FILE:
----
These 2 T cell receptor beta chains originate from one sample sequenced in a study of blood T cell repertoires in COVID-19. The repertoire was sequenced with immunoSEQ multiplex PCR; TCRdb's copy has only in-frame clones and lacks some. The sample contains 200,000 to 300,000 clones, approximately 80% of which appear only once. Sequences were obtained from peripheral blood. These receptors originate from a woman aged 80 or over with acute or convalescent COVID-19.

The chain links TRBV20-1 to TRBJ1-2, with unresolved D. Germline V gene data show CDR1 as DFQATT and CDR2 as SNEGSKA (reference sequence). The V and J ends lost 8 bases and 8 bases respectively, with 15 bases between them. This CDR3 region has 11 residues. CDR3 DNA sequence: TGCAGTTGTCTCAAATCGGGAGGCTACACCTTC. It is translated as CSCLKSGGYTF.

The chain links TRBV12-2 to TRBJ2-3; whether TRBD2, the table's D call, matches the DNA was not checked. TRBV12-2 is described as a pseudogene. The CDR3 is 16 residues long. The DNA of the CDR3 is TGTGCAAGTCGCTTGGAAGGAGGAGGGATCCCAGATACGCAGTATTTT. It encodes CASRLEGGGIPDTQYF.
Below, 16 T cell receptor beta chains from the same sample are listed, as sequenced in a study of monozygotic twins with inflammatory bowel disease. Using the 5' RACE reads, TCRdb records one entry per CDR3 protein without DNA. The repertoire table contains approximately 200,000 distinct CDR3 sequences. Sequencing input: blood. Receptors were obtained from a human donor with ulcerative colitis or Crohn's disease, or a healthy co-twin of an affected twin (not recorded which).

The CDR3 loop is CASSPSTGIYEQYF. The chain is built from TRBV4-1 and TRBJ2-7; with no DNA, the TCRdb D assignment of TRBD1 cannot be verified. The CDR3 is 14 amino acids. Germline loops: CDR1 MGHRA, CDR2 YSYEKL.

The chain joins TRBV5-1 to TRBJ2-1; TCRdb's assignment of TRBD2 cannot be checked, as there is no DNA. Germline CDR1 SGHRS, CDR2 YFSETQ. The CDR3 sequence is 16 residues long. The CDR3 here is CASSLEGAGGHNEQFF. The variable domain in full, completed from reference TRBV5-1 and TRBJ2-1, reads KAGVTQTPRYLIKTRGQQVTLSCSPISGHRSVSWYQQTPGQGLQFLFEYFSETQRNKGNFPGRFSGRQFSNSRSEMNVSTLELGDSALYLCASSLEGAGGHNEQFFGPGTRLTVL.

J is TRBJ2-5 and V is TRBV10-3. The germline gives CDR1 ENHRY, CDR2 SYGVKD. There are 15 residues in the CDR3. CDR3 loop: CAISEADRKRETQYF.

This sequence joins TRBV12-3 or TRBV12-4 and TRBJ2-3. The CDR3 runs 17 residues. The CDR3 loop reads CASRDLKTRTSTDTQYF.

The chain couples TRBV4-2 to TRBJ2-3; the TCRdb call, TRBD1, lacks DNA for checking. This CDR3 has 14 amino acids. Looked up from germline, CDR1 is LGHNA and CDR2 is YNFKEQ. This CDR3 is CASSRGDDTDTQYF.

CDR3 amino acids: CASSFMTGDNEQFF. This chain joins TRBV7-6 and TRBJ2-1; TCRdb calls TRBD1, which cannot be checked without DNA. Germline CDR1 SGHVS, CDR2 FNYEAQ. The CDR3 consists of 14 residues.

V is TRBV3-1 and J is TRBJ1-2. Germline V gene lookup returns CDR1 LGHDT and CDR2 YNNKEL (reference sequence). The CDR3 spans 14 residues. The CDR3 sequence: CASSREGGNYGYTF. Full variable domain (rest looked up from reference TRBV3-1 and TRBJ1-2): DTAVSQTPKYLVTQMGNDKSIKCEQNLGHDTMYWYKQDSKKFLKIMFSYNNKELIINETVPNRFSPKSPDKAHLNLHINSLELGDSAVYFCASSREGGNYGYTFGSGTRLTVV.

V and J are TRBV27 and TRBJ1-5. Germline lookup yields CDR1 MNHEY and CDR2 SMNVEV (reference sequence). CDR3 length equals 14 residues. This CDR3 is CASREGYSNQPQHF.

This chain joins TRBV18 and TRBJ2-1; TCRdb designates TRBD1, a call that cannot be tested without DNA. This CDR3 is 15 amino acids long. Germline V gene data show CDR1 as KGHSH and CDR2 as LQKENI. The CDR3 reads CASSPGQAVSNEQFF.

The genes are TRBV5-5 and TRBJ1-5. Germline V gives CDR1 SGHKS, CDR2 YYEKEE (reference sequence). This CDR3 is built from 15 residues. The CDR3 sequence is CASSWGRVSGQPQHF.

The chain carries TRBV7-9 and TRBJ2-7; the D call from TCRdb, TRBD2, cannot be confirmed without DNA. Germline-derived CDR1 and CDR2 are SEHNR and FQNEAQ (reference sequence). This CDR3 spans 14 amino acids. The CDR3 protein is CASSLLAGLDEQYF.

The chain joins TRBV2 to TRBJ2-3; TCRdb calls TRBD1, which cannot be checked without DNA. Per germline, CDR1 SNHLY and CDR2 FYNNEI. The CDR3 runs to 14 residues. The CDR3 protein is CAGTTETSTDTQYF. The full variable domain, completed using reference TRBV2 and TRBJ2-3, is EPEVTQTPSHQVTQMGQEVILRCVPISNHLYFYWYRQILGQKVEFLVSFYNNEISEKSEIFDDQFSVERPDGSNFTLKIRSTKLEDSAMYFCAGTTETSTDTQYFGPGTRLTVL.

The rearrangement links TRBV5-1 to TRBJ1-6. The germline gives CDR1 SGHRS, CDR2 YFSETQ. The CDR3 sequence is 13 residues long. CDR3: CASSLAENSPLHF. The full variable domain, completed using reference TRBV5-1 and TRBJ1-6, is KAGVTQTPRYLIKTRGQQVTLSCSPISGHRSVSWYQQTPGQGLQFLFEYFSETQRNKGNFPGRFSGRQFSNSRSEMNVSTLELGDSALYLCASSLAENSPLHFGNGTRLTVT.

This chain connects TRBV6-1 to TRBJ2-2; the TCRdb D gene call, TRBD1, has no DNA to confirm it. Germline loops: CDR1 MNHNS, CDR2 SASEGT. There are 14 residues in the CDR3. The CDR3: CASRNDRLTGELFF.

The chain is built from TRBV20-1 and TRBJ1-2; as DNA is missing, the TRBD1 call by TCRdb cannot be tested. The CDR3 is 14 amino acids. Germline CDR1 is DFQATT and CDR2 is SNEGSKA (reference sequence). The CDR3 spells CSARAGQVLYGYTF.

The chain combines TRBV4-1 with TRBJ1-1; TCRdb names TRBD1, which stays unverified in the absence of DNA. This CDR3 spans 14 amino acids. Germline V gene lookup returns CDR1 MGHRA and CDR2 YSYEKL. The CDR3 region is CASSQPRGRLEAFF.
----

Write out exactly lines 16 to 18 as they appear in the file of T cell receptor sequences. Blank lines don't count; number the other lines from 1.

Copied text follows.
The chain joins TRBV2 to TRBJ2-3; TCRdb calls TRBD1, which cannot be checked without DNA. Per germline, CDR1 SNHLY and CDR2 FYNNEI. The CDR3 runs to 14 residues. The CDR3 protein is CAGTTETSTDTQYF. The full variable domain, completed using reference TRBV2 and TRBJ2-3, is EPEVTQTPSHQVTQMGQEVILRCVPISNHLYFYWYRQILGQKVEFLVSFYNNEISEKSEIFDDQFSVERPDGSNFTLKIRSTKLEDSAMYFCAGTTETSTDTQYFGPGTRLTVL.

The rearrangement links TRBV5-1 to TRBJ1-6. The germline gives CDR1 SGHRS, CDR2 YFSETQ. The CDR3 sequence is 13 residues long. CDR3: CASSLAENSPLHF. The full variable domain, completed using reference TRBV5-1 and TRBJ1-6, is KAGVTQTPRYLIKTRGQQVTLSCSPISGHRSVSWYQQTPGQGLQFLFEYFSETQRNKGNFPGRFSGRQFSNSRSEMNVSTLELGDSALYLCASSLAENSPLHFGNGTRLTVT.

This chain connects TRBV6-1 to TRBJ2-2; the TCRdb D gene call, TRBD1, has no DNA to confirm it. Germline loops: CDR1 MNHNS, CDR2 SASEGT. There are 14 residues in the CDR3. The CDR3: CASRNDRLTGELFF.